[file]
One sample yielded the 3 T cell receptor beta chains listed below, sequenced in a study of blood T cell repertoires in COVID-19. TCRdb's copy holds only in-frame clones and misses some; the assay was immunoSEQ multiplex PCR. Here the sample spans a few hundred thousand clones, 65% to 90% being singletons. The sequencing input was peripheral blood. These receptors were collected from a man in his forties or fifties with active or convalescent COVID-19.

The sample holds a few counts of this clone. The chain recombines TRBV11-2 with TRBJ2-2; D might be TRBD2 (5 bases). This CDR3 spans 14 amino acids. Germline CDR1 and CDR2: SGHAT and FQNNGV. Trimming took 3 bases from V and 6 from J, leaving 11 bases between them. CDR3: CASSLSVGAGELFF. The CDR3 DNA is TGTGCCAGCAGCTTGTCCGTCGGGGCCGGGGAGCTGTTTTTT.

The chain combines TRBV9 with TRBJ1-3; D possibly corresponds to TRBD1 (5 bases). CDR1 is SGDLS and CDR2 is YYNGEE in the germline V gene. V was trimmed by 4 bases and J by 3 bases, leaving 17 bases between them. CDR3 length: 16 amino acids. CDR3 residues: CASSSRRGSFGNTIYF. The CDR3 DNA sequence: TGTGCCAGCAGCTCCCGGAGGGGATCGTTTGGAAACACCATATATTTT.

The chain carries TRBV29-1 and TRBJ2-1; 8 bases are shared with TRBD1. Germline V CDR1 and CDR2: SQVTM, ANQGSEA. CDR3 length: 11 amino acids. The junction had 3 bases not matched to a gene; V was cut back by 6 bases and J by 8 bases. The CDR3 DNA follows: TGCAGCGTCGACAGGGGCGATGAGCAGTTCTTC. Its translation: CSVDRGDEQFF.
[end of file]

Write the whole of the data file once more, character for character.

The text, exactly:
One sample yielded the 3 T cell receptor beta chains listed below, sequenced in a study of blood T cell repertoires in COVID-19. TCRdb's copy holds only in-frame clones and misses some; the assay was immunoSEQ multiplex PCR. Here the sample spans a few hundred thousand clones, 65% to 90% being singletons. The sequencing input was peripheral blood. These receptors were collected from a man in his forties or fifties with active or convalescent COVID-19.

The sample holds a few counts of this clone. The chain recombines TRBV11-2 with TRBJ2-2; D might be TRBD2 (5 bases). This CDR3 spans 14 amino acids. Germline CDR1 and CDR2: SGHAT and FQNNGV. Trimming took 3 bases from V and 6 from J, leaving 11 bases between them. CDR3: CASSLSVGAGELFF. The CDR3 DNA is TGTGCCAGCAGCTTGTCCGTCGGGGCCGGGGAGCTGTTTTTT.

The chain combines TRBV9 with TRBJ1-3; D possibly corresponds to TRBD1 (5 bases). CDR1 is SGDLS and CDR2 is YYNGEE in the germline V gene. V was trimmed by 4 bases and J by 3 bases, leaving 17 bases between them. CDR3 length: 16 amino acids. CDR3 residues: CASSSRRGSFGNTIYF. The CDR3 DNA sequence: TGTGCCAGCAGCTCCCGGAGGGGATCGTTTGGAAACACCATATATTTT.

The chain carries TRBV29-1 and TRBJ2-1; 8 bases are shared with TRBD1. Germline V CDR1 and CDR2: SQVTM, ANQGSEA. CDR3 length: 11 amino acids. The junction had 3 bases not matched to a gene; V was cut back by 6 bases and J by 8 bases. The CDR3 DNA follows: TGCAGCGTCGACAGGGGCGATGAGCAGTTCTTC. Its translation: CSVDRGDEQFF.